Which brings us to Dionyza’s self-titled debut. She has wisely chosen to collaborate with several different writers and to not write everything herself. “I feed off of other writers’ energies,” she states. One intriguing example of her writing approach can be found on “I Told Myself,” which she co-wrote with Robbie Nevil (a one-time artist who focuses more on songwriting now). Describing the organic way in which the song came about, Dionyza says, “Robbie asked me, ‘What are you going through right now?’ I told him I was seeing a guy but I thought he was going to be a dog/player. I told myself to stop hanging out with him. I told myself I need to let him go. Robbie said, ‘That's it - I Told Myself - we've got a hook!’" What makes this song even more special is the music track. Back in the `70s, Motown vocal quartet The Originals recorded one of Michael & Brenda Sutton’s songs titled “Sunrise.” That song was sampled by producer Kanye West for rappers Scarface & Jay-Z’s “Guess Who’s Back” (2002). Bringing the song full circle back to family, Dionyza has sampled Kanye’s flip of the track for “I Told Myself.”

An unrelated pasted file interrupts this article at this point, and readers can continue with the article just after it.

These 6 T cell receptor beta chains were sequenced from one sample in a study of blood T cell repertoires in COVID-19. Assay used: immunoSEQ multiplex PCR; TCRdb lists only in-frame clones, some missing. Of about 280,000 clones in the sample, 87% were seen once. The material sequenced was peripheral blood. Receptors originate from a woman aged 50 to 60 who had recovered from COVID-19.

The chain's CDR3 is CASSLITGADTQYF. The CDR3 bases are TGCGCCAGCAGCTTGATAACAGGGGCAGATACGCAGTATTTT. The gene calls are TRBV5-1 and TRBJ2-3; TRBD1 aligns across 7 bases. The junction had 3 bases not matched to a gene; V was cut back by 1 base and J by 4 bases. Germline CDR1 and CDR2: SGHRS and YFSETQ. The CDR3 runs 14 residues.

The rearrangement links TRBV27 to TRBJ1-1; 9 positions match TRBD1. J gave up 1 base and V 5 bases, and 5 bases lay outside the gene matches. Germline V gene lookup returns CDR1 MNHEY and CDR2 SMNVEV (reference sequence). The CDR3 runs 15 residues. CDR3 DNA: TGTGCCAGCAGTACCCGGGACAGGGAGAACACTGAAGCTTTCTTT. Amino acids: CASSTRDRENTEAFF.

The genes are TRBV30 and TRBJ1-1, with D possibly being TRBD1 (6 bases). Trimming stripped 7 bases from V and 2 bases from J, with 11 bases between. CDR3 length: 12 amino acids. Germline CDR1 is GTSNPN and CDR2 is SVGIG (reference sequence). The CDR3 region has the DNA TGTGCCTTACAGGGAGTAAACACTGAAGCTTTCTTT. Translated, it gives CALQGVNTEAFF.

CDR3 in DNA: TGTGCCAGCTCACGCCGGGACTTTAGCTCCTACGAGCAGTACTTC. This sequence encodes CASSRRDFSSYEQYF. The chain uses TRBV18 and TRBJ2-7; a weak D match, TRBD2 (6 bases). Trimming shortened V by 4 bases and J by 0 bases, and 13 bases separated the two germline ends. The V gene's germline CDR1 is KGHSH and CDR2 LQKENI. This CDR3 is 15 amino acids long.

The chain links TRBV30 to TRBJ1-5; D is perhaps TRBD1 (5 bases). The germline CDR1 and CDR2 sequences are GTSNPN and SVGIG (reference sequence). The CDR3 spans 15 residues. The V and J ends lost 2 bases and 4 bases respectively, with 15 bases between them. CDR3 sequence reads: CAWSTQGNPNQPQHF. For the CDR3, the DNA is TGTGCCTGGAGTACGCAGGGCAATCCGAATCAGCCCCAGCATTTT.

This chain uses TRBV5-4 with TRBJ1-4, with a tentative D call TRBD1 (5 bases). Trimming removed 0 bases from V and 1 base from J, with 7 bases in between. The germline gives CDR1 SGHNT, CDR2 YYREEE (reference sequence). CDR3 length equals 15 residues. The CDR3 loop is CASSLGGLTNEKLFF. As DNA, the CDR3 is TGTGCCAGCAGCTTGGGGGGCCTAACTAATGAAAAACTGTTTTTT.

Along with several other original songs, Dionyza shows her allegiance to classic soul with a beautiful remake of Deniece Williams' 1980 hit "Silly." “Over the years I’ve constantly been told I sound like to people,’ Dionyza shares, “Niecy for tone and Randy Crawford for vibrato. I hear ‘Silly’ all the time on radio oldies shows. I decided to redo it for today’s generation.”
Now standing on the verge of “all the way,” Dionyza says the most important thing she learned from Mom and Dad was never give up. “They remind me that I'm already at a place where a lot of people are still trying to get. Sometimes I just want to stay in the background. It’s satisfying enough sometimes just hearing another singer's voice on a track that I wrote. Sometimes I don't want to deal with the politics of the business. Then I’ll go to a great show and want to jump on stage, grab the mic and go! On stage or in the studio, I think I just love bringing songs to life.”